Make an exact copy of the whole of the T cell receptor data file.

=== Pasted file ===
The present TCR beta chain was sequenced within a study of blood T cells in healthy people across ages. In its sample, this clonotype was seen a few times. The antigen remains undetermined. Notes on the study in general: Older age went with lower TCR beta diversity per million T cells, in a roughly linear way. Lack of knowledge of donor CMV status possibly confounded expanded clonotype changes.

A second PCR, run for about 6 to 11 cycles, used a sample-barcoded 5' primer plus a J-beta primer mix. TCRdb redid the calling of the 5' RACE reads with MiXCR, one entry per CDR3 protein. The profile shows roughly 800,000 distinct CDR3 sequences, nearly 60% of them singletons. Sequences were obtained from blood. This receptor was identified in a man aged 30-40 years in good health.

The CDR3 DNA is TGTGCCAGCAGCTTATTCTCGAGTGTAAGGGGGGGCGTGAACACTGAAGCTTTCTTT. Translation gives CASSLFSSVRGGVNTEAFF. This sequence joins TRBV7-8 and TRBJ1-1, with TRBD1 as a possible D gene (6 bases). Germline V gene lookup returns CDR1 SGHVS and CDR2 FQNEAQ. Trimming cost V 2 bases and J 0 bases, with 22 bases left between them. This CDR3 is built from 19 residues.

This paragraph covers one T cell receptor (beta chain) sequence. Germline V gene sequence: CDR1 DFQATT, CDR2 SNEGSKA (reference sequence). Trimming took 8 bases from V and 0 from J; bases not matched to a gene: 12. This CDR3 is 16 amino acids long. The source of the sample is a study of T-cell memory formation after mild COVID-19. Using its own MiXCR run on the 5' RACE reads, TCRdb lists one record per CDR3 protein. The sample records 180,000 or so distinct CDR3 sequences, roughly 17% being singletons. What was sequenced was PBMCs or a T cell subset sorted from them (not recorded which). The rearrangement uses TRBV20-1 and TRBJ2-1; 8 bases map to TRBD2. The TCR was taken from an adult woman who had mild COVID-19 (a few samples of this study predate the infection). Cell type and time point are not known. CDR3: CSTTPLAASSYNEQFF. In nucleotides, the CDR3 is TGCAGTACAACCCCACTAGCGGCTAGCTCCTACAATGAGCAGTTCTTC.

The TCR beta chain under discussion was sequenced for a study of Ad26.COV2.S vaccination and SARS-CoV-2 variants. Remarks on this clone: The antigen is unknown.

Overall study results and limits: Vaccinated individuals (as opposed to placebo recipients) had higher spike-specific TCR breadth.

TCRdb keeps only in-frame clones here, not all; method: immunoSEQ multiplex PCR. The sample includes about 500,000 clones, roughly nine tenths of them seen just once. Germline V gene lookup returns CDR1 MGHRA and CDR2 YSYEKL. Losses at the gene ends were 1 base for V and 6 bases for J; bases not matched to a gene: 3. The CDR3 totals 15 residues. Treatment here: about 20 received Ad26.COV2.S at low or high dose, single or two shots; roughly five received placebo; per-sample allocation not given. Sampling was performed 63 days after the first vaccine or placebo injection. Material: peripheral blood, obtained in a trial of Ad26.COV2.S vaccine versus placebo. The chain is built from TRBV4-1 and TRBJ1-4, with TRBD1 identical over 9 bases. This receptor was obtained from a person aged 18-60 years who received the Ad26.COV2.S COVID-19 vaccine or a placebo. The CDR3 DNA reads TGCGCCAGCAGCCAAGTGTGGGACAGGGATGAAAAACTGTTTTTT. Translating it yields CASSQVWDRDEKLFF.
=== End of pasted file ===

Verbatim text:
The present TCR beta chain was sequenced within a study of blood T cells in healthy people across ages. In its sample, this clonotype was seen a few times. The antigen remains undetermined. Notes on the study in general: Older age went with lower TCR beta diversity per million T cells, in a roughly linear way. Lack of knowledge of donor CMV status possibly confounded expanded clonotype changes.

A second PCR, run for about 6 to 11 cycles, used a sample-barcoded 5' primer plus a J-beta primer mix. TCRdb redid the calling of the 5' RACE reads with MiXCR, one entry per CDR3 protein. The profile shows roughly 800,000 distinct CDR3 sequences, nearly 60% of them singletons. Sequences were obtained from blood. This receptor was identified in a man aged 30-40 years in good health.

The CDR3 DNA is TGTGCCAGCAGCTTATTCTCGAGTGTAAGGGGGGGCGTGAACACTGAAGCTTTCTTT. Translation gives CASSLFSSVRGGVNTEAFF. This sequence joins TRBV7-8 and TRBJ1-1, with TRBD1 as a possible D gene (6 bases). Germline V gene lookup returns CDR1 SGHVS and CDR2 FQNEAQ. Trimming cost V 2 bases and J 0 bases, with 22 bases left between them. This CDR3 is built from 19 residues.

This paragraph covers one T cell receptor (beta chain) sequence. Germline V gene sequence: CDR1 DFQATT, CDR2 SNEGSKA (reference sequence). Trimming took 8 bases from V and 0 from J; bases not matched to a gene: 12. This CDR3 is 16 amino acids long. The source of the sample is a study of T-cell memory formation after mild COVID-19. Using its own MiXCR run on the 5' RACE reads, TCRdb lists one record per CDR3 protein. The sample records 180,000 or so distinct CDR3 sequences, roughly 17% being singletons. What was sequenced was PBMCs or a T cell subset sorted from them (not recorded which). The rearrangement uses TRBV20-1 and TRBJ2-1; 8 bases map to TRBD2. The TCR was taken from an adult woman who had mild COVID-19 (a few samples of this study predate the infection). Cell type and time point are not known. CDR3: CSTTPLAASSYNEQFF. In nucleotides, the CDR3 is TGCAGTACAACCCCACTAGCGGCTAGCTCCTACAATGAGCAGTTCTTC.

The TCR beta chain under discussion was sequenced for a study of Ad26.COV2.S vaccination and SARS-CoV-2 variants. Remarks on this clone: The antigen is unknown.

Overall study results and limits: Vaccinated individuals (as opposed to placebo recipients) had higher spike-specific TCR breadth.

TCRdb keeps only in-frame clones here, not all; method: immunoSEQ multiplex PCR. The sample includes about 500,000 clones, roughly nine tenths of them seen just once. Germline V gene lookup returns CDR1 MGHRA and CDR2 YSYEKL. Losses at the gene ends were 1 base for V and 6 bases for J; bases not matched to a gene: 3. The CDR3 totals 15 residues. Treatment here: about 20 received Ad26.COV2.S at low or high dose, single or two shots; roughly five received placebo; per-sample allocation not given. Sampling was performed 63 days after the first vaccine or placebo injection. Material: peripheral blood, obtained in a trial of Ad26.COV2.S vaccine versus placebo. The chain is built from TRBV4-1 and TRBJ1-4, with TRBD1 identical over 9 bases. This receptor was obtained from a person aged 18-60 years who received the Ad26.COV2.S COVID-19 vaccine or a placebo. The CDR3 DNA reads TGCGCCAGCAGCCAAGTGTGGGACAGGGATGAAAAACTGTTTTTT. Translating it yields CASSQVWDRDEKLFF.